March 22, 2012 · Posted in: General

PCIJ opposes subpoena request

THE PHILIPPINE CENTER FOR INVESTIGATIVE JOURNALISM (PCIJ) submitted on Wednesday, March 21, 2012, an eight-page opposition to the defense panel’s request for the Senate Impeachment Court to issue a subpoena testificandum et duces tecum for PCIJ Executive Director Malou Mangahas, Multimedia Director Ed Lingao, and Research Director Karol Anne Ilagan.

This opposition prepared by PCIJ counsels Solomon F. Lumba and Nepomuceno Malaluan was received by members of the Defense and Prosecution panels, and the secretariat of the Senate sitting as impeachment court also on Wednesday.

Atty. Lumba is a bar topnotcher, and a professor and former college secretary of the University of the Philippines College of Law.

Atty. Malaluan is a trustee of the Action for Economic Reforms and co-convenor of the Right to Know, Right Now! Coalition that is advocating the passage of the Freedom of Information Act.

Here are some excerpts from the opposition filed by the PCIJ:

1. The purpose of the Request is to “disprove any alleged willful omission of the entries in his SALNs and likewise show good faith in filling up the same.” Obviously, this is to be done by showing that omissions and inaccuracies in the SALNs are rampant among those in government. Hence, any such omissions and inaccuracies in Respondent Chief Justice Renato C. Corona’s SALNs cannot be attributed to willfulness or malice on his part.

2. In legal parlance, this is called the “Everybody Does It” defense ? since everybody does it, everybody is excused. In United States v Oldbear, Oldbear was prosecuted for using Indian tribal funds to pay for the repairs of her vehicle and the purchase of another. The district court convicted her for embezzling the funds. On appeal, she contended that the district court violated her constitutional rights by excluding the testimony of witnesses who also received tribal funds for personal purposes. The appellate court, in affirming the conviction, held that:

Here, the district court aptly characterized Oldbear’s proffer as an attempt to establish an “everybody-is-doing-it defense.” ROA Vol. 4 at 352. Essentially, the witnesses would have testified that they, like Oldbear, were allowed to use tribal funds to pay for personal transportation expenses. But only Oldbear’s actions and state of mind were material to her guilt. And the fact that others may have been the beneficiaries of improper conduct does nothing to excuse Oldbear. The witnesses’ testimony was a sideshow from which the jury could have gleaned little valuable information other than additional instances of sloppy or corrupt management of the Emergency Assistance Program.

3. In the instant case, as in Oldbear, only Respondent’s actions and state of mind are material to his guilt. The fact that there may have been others who benefitted from their improper conduct would do nothing to excuse the Respondent. Thus, any evidence to establish such a defense would be irrelevant and therefore inadmissible under Section 3 & 4, Rule 128 and Section 4, Rule 21.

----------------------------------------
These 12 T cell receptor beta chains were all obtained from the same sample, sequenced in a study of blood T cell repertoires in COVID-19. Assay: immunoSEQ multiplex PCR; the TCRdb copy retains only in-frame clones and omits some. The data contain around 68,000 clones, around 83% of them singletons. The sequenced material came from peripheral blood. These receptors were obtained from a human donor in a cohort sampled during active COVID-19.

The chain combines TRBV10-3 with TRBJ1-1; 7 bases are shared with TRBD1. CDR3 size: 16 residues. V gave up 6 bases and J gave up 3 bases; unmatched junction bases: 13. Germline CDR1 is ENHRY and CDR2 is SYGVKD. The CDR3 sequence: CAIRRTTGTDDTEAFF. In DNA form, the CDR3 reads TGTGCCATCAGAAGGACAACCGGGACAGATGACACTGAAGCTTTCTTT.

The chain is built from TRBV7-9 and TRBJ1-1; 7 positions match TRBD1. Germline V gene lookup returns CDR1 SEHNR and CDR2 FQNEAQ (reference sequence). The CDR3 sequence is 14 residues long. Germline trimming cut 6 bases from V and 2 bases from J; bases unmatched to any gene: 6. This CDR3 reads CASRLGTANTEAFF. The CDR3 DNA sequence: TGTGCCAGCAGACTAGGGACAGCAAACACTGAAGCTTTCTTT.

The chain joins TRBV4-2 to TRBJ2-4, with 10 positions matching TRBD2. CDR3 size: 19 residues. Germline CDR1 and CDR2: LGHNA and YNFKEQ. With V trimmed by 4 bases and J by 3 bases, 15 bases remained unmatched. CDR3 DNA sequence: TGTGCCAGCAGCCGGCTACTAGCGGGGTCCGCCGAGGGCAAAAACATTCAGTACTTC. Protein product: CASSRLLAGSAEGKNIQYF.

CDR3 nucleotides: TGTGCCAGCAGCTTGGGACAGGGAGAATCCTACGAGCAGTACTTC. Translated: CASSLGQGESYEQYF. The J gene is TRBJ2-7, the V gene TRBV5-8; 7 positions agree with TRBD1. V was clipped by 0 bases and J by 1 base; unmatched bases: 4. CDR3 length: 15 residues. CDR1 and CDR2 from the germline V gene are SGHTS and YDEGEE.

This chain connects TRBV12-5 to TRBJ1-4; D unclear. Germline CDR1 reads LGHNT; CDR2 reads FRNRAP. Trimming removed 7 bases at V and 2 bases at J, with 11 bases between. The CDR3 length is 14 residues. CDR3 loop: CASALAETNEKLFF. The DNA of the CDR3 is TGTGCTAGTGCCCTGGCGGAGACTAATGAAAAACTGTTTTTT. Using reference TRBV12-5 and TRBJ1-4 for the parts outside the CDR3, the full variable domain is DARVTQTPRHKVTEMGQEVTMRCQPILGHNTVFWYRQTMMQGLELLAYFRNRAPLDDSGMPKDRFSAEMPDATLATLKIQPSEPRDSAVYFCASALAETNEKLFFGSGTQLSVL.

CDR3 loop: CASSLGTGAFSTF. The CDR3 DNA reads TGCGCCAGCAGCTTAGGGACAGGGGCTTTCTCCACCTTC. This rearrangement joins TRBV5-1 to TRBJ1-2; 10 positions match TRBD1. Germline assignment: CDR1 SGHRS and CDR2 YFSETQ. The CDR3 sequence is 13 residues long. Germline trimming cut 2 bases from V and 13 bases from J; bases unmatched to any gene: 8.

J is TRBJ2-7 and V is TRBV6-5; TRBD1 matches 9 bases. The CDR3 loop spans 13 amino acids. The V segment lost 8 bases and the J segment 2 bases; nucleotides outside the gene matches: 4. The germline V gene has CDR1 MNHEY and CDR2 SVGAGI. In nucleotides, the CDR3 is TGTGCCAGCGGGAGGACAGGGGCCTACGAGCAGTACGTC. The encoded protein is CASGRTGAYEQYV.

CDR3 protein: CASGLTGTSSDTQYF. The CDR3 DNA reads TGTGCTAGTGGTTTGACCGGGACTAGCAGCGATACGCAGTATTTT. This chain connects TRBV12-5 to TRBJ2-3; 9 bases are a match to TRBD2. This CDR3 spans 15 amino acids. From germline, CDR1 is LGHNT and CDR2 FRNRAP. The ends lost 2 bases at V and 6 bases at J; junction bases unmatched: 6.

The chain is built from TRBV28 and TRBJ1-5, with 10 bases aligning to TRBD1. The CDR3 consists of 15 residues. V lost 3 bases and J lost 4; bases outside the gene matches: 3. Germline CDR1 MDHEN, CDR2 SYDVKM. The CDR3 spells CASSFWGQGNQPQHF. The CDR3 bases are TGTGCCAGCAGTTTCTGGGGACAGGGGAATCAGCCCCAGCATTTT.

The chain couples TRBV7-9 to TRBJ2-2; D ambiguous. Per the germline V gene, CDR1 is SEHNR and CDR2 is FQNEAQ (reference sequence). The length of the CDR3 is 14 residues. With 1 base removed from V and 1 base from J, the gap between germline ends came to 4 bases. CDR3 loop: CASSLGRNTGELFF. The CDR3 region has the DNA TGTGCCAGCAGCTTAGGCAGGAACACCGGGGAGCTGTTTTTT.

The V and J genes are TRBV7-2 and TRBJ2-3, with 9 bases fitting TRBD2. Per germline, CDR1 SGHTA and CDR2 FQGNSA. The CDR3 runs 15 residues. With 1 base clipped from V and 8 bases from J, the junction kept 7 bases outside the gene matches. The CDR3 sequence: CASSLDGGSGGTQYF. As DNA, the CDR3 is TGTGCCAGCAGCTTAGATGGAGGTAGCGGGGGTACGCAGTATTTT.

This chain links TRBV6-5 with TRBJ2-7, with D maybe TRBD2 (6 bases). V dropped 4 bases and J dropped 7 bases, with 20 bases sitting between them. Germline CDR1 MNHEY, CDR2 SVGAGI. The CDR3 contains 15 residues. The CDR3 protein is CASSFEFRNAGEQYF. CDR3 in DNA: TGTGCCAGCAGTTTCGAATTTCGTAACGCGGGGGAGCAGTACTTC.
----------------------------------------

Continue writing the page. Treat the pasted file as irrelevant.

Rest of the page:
Assuming arguendo that the “Everybody Does It” defense is relevant, the requested testimonies, documents, or video will not establish such a defense. Hence, they are irrelevant and therefore inadmissible under Sections 3 & 4, Rule 128 and Section 4, Rule 21 of the Rules of Court.

4. Based on figures from the Civil Service Commission, the estimated number of government personnel as of the 2nd quarter of 2010 is around 1.3 million. According to the PCIJ report titled “SALN: Good law, bad results” and “SALN: Great filers, big barriers” cited in the Request, the PCIJ did a “cursory review of the SALNs of about 1,500 senior elective and appointive officials since 1998”. It found that “SALNs are mostly deficient in form and substance, with the habitual and seemingly non-disclosure pointing to flagrant sins of commission instead of mere sins of omission.”

5. Even if the PCIJ reports were based on a review of the actual SALNs filed by those in government, it is doubtful whether a cursory examination of only 1,500 SALNs over 14 years is sufficient to establish that “Everybody Does It” among the estimated 1.3 million personnel currently in government. Thus, all that the requested testimonies, documents, and video can do is to establish that particular individuals filed SALNs that are deficient in form and substance. Accordingly, such testimonies, etc. are irrelevant and therefore inadmissible under Section 3 & 4, Rule 128 and Section 4, Rule 21.

The Request is unreasonable and oppressive under Section 4, Rule 21 because it: (1) attempts to make the Oppositors the private investigators of a party; (2) essentially treats the PCIJ as the official custodian of SALNs; and (3) requires Oppositors to bring to the Honorable Impeachment Court a very large volume of materials, the bulk of which are irrelevant because they cannot be authenticated.